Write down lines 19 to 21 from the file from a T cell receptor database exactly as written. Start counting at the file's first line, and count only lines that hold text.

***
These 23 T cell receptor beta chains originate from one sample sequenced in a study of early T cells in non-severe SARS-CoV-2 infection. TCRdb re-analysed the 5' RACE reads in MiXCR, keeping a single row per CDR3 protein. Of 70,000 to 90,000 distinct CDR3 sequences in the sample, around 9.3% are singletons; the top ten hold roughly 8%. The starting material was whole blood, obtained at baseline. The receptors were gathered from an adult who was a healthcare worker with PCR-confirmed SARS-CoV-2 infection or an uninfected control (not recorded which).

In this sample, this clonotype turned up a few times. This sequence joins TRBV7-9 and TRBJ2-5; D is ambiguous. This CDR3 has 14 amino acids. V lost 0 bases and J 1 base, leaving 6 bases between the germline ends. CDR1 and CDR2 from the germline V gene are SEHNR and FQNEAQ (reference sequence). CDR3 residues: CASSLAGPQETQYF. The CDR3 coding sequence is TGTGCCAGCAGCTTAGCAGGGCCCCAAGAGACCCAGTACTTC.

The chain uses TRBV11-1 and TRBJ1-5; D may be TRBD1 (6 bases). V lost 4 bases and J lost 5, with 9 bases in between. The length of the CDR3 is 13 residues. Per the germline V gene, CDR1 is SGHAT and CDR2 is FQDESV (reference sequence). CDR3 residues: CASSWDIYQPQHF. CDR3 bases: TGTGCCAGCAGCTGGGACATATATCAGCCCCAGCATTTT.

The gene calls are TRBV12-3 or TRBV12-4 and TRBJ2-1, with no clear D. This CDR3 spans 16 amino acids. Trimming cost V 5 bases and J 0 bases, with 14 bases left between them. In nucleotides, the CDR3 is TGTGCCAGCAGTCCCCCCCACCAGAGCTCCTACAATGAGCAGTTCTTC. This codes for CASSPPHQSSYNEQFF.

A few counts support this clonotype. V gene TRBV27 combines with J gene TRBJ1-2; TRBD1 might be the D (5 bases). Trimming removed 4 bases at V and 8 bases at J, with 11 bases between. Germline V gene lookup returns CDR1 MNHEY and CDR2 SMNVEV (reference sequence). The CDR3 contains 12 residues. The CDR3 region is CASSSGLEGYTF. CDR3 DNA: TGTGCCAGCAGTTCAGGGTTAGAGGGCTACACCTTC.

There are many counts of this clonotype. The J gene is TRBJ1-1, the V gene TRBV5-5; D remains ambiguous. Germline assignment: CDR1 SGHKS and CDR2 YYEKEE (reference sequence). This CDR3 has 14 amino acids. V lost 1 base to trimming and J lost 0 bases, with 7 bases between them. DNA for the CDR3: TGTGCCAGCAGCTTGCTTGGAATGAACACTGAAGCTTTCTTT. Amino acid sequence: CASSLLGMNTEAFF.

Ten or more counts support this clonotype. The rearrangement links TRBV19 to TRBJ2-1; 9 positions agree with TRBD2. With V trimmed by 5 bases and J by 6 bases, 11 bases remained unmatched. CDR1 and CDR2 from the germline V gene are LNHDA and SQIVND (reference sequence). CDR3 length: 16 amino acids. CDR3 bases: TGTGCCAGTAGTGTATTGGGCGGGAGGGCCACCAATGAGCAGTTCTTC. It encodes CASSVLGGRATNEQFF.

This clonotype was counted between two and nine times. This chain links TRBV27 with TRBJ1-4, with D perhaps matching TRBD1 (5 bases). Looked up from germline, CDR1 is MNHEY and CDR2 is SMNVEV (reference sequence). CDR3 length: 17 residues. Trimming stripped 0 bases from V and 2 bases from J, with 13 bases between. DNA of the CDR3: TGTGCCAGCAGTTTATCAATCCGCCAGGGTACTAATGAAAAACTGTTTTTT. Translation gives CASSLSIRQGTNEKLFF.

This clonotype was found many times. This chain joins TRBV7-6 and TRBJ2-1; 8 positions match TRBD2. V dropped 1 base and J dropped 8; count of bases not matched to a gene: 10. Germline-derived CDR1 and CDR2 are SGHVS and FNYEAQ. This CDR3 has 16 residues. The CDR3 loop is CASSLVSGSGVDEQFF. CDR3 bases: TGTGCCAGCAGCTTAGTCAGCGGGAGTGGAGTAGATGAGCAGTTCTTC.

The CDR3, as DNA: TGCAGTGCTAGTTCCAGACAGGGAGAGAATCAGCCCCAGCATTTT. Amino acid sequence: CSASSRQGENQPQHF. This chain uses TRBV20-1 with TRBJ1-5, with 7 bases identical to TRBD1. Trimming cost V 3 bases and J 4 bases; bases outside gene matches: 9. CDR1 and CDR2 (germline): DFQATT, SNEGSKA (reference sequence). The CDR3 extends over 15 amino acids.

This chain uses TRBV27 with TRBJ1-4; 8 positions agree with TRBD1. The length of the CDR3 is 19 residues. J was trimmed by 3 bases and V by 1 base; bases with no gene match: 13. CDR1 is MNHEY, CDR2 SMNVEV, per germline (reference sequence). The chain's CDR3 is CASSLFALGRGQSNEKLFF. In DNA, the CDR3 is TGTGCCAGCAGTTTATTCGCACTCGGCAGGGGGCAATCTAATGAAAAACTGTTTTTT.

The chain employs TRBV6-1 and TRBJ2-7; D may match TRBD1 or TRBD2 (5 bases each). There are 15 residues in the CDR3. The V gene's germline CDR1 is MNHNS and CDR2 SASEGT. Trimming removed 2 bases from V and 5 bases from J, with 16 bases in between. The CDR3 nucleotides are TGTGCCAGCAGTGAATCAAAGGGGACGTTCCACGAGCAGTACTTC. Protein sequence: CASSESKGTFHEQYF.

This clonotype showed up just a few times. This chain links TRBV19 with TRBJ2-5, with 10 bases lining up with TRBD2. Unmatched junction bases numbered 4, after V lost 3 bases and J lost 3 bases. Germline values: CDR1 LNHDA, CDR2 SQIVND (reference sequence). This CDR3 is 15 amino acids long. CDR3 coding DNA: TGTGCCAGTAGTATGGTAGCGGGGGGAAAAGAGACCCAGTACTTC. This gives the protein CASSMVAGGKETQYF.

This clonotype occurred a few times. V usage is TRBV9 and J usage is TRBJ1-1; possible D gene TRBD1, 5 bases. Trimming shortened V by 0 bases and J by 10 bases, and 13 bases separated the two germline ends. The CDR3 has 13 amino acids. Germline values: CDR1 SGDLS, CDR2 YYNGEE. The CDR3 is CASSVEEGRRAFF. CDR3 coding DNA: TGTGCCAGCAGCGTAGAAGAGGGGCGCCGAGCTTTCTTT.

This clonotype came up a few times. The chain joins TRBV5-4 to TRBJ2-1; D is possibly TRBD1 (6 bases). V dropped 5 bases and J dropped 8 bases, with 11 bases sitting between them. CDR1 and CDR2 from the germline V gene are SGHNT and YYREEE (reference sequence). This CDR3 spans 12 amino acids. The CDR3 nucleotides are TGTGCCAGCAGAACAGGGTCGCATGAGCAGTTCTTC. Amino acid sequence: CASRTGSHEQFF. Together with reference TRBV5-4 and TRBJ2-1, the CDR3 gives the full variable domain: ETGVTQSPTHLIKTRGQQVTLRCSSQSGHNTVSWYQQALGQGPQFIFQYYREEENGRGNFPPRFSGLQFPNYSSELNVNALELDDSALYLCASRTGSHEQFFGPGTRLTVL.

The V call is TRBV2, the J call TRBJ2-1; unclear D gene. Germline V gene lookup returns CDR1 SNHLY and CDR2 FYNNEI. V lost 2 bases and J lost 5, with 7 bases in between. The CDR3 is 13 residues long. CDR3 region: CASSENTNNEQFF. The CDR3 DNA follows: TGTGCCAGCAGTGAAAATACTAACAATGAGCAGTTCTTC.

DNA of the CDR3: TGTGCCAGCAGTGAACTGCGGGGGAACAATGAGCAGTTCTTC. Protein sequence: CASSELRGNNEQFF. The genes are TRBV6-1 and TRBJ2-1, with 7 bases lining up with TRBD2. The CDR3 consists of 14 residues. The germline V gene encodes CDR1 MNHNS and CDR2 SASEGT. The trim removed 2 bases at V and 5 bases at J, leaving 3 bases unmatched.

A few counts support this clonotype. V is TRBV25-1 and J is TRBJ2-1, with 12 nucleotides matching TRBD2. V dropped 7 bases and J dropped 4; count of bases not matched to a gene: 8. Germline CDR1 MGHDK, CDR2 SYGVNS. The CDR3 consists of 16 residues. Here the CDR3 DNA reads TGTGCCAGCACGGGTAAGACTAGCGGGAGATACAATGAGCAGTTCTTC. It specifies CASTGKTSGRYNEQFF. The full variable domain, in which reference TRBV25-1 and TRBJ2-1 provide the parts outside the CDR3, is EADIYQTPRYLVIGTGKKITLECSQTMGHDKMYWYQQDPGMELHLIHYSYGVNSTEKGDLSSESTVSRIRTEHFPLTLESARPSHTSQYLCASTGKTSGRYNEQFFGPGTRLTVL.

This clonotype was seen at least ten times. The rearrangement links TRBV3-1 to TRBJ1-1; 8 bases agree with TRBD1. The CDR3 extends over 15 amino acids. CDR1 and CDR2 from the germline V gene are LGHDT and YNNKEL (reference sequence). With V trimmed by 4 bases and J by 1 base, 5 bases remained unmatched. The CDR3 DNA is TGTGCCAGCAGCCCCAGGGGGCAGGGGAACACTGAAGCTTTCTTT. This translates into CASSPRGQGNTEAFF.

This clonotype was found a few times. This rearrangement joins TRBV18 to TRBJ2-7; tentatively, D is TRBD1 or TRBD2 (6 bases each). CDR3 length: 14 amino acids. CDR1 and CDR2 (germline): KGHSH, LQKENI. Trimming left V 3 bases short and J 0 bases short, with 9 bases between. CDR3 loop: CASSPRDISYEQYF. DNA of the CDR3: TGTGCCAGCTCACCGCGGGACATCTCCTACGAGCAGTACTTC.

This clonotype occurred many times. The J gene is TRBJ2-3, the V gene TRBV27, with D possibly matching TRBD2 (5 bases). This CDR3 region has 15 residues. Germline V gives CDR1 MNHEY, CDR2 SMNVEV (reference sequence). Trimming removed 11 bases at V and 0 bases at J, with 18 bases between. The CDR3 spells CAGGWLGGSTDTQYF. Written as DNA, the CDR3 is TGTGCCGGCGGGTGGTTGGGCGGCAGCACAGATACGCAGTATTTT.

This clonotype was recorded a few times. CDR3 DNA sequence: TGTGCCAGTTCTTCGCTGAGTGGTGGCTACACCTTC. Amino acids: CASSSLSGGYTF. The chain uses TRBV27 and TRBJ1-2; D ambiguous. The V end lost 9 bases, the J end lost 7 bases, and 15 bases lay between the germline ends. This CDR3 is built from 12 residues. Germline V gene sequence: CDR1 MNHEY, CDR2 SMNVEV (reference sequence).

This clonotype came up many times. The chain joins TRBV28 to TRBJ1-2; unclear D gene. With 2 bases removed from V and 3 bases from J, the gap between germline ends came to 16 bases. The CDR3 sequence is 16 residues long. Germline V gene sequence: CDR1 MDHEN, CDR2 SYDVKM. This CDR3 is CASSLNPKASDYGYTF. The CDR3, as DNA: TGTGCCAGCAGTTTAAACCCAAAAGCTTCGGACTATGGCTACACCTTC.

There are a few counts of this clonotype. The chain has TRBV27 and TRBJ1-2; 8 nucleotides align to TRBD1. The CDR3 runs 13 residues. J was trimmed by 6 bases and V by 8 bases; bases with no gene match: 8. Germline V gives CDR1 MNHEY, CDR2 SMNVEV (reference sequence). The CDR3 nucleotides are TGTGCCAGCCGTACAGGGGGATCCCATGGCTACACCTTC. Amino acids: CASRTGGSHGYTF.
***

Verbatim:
This clonotype was seen at least ten times. The rearrangement links TRBV3-1 to TRBJ1-1; 8 bases agree with TRBD1. The CDR3 extends over 15 amino acids. CDR1 and CDR2 from the germline V gene are LGHDT and YNNKEL (reference sequence). With V trimmed by 4 bases and J by 1 base, 5 bases remained unmatched. The CDR3 DNA is TGTGCCAGCAGCCCCAGGGGGCAGGGGAACACTGAAGCTTTCTTT. This translates into CASSPRGQGNTEAFF.

This clonotype was found a few times. This rearrangement joins TRBV18 to TRBJ2-7; tentatively, D is TRBD1 or TRBD2 (6 bases each). CDR3 length: 14 amino acids. CDR1 and CDR2 (germline): KGHSH, LQKENI. Trimming left V 3 bases short and J 0 bases short, with 9 bases between. CDR3 loop: CASSPRDISYEQYF. DNA of the CDR3: TGTGCCAGCTCACCGCGGGACATCTCCTACGAGCAGTACTTC.

This clonotype occurred many times. The J gene is TRBJ2-3, the V gene TRBV27, with D possibly matching TRBD2 (5 bases). This CDR3 region has 15 residues. Germline V gives CDR1 MNHEY, CDR2 SMNVEV (reference sequence). Trimming removed 11 bases at V and 0 bases at J, with 18 bases between. The CDR3 spells CAGGWLGGSTDTQYF. Written as DNA, the CDR3 is TGTGCCGGCGGGTGGTTGGGCGGCAGCACAGATACGCAGTATTTT.